Bitcoin drops by $100 as China’s central bank corrals the market

Chinese bitcoin exchanges have disabled withdrawals of the cryptocurrency after meeting with the People's Bank of China, indicating the central bank has stepped up its efforts to regulate the market.

Throughout January, the PBoC made announcements that it was looking into bitcoin, including setting up a task force to carry out inspections and ensure bitcoin exchanges had implemented anti-money laundering systems.

Then on Thursday, the central bank announced it had met with nine exchanges to warn them they would be closed if they violated regulations. This prompted the three main Chinese bitcoin exchanges, BTCC, Houbi and OKCoin to temporarily disable bitcoin withdrawal (users can deposit and withdraw yuan but not bitcoins) for the next 30 days, while they improve their anti-money laundering systems and customer identification measures.

A man walks out of a bitcoin retail shop in Hong Kong.
Philippe Lopez | AFP | Getty Images

The news caused the price for bitcoin to drop sharply on Thursday, from near a one-month high of around $1063 to as low as $954. Bitcoin prices recovered marginally, and are currently trading around $964.

Despite the hit to prices, bitcoin analysts believe the move by the PBoC will be healthy for the market.

"The PBoC moves to regulate Bitcoin more stringently will bring short term woes but will ultimately strengthen the ecosystem," Charles Hayter, chief executive and founder of digital currency comparison website CryptoCompare, told CNBC via email.

The moves by the PBoC and the improved systems will add respectability and rigor to the bitcoin market, according to Hayter.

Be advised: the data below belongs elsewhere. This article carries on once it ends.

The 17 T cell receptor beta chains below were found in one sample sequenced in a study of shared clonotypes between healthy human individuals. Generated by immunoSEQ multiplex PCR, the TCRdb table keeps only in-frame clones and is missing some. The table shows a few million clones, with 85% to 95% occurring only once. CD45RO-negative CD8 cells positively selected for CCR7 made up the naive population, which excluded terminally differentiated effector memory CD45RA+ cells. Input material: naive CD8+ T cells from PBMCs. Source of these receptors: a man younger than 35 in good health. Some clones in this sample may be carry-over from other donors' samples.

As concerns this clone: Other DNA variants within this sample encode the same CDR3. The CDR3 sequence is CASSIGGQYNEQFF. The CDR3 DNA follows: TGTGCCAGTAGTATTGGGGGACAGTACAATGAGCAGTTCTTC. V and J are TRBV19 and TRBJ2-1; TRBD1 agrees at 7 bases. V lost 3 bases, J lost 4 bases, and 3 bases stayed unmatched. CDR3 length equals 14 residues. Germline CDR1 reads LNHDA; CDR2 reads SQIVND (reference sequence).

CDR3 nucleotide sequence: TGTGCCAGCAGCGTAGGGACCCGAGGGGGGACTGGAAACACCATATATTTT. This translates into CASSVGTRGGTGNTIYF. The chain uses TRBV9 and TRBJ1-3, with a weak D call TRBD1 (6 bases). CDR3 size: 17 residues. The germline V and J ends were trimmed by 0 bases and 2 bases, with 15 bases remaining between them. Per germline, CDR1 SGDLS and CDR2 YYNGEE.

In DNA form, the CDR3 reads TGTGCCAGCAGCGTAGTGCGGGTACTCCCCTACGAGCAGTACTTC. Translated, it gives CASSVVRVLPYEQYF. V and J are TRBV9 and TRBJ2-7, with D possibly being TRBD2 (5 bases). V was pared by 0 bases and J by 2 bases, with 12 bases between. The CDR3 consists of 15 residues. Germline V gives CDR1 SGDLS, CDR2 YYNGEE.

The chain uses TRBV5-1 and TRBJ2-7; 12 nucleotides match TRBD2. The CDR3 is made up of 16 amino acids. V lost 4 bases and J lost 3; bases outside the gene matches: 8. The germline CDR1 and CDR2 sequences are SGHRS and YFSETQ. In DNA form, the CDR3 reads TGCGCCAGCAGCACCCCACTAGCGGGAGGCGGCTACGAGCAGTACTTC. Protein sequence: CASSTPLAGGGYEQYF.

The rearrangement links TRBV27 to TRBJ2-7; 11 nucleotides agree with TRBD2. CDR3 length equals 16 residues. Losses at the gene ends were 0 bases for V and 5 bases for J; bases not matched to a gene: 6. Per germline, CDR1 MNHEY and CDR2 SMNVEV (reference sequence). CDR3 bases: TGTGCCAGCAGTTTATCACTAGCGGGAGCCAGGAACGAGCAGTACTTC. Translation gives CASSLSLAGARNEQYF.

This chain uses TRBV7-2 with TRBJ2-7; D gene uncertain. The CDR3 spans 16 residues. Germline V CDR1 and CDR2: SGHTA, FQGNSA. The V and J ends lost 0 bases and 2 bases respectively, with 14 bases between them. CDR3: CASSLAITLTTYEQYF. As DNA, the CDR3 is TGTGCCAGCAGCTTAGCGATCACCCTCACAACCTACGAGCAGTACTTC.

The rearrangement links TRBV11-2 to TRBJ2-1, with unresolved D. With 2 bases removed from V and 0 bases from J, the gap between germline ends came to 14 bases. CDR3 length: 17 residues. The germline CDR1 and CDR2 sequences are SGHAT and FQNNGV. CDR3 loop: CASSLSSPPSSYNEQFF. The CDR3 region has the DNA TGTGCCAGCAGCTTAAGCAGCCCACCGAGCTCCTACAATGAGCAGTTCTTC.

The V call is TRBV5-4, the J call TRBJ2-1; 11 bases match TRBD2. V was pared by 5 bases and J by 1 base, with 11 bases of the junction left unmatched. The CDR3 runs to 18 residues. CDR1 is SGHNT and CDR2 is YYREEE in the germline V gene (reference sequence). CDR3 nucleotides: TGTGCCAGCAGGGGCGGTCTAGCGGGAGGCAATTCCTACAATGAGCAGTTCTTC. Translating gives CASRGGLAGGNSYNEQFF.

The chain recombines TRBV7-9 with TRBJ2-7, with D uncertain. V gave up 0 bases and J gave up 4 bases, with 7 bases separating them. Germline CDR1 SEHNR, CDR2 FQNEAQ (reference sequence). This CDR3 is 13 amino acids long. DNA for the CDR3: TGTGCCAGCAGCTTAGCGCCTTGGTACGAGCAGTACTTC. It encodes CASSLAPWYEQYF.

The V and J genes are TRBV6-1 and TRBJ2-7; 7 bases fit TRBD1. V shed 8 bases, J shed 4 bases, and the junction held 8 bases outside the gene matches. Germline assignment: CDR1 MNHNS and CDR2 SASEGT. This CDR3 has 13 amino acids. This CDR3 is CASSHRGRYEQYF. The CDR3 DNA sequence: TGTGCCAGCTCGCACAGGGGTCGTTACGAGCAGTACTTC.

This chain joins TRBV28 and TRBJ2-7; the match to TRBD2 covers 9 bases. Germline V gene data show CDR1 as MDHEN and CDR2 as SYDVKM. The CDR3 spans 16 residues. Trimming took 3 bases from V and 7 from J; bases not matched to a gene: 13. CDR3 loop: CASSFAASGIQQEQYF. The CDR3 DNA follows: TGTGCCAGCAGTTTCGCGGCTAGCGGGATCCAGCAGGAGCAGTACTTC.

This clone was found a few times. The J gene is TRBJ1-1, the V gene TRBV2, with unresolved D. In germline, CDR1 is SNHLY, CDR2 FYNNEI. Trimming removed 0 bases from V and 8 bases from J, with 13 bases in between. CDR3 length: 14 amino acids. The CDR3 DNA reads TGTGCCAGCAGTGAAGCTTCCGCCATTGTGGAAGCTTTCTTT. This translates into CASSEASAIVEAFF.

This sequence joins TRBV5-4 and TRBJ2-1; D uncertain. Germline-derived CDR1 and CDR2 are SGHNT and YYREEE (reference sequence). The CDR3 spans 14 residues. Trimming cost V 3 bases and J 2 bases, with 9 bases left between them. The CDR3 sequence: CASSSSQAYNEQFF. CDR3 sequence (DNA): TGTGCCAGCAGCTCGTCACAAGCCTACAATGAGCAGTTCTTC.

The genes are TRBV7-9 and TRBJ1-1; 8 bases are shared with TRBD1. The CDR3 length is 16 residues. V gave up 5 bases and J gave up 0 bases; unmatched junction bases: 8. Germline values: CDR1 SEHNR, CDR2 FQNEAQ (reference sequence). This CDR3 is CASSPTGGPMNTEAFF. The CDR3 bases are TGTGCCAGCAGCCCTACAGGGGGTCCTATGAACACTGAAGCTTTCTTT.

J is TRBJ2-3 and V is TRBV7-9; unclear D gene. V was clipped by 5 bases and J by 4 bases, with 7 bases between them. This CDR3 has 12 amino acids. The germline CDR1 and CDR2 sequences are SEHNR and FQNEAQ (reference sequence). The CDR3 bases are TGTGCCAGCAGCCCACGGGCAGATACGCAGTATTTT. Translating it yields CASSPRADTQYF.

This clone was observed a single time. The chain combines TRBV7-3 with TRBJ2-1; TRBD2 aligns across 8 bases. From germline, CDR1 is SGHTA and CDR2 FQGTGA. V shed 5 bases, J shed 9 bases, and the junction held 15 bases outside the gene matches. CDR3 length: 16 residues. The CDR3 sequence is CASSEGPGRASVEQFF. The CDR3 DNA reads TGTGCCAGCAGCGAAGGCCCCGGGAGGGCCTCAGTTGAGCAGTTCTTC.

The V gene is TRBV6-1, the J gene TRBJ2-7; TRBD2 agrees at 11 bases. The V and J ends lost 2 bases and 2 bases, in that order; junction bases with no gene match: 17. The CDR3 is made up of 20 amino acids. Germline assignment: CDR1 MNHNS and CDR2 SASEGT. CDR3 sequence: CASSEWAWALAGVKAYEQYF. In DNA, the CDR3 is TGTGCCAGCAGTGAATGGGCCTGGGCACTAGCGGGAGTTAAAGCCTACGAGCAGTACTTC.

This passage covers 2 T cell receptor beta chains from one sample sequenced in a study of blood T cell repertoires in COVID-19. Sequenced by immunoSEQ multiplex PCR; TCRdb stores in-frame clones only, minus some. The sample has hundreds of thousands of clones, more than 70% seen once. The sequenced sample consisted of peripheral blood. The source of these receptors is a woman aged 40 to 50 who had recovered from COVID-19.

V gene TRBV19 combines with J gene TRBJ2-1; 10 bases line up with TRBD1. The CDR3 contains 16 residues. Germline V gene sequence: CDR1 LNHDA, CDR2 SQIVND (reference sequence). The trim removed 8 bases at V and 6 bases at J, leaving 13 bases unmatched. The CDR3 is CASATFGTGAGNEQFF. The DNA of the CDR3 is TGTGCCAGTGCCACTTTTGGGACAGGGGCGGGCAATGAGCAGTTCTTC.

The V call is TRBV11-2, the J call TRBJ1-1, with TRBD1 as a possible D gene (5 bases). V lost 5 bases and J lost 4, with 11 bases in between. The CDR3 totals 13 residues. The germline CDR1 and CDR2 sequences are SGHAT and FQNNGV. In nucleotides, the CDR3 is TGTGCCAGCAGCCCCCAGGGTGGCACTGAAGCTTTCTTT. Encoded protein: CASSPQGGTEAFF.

These measures, along with the introduction of standard trading fees by Chinese exchanges, should also slow down the volume of bitcoin trading across China, which had become a cause for concern.

According to CryptoCompare data, trading volumes on Chinese exchanges have fallen from 10 million bitcoins per day to a range of 30,000 to 90,000. Bitcoin-yuan trades made up 98 percent of market share, but this is now around 26 percent, behind bitcoin-dollar and bitcoin-yen pairs.

"This has been a long time coming and many in the industry view these developments as a positive clean up. We already see liquidity resettling in other trading pairs like BTC/JPY & ," Fran Strajnar, co-founder & CEO of data and research company Brave New Coin, told CNBC via email.

"These marketplace changes will inevitably slow nefarious activity and open channels to more and more institutional investors. In my opinion the 'PBoC cleanup' is the best thing that could have happened to bitcoin this year."

Other central banks may now be considering how to regulate bitcoin activity.

"I think all governments are trying to figure out how they can adjust laws and regulations to this new field, allowing them to get the benefit of the technology while at the same time curbing any usage for illicit purposes," Linus Lindgren, strategic investor and advisor at BTCXIndia, told CNBC via email.

"My recommendation to any regulator wondering how to go ahead with this would be to involve the industry and work together to reach common goals."

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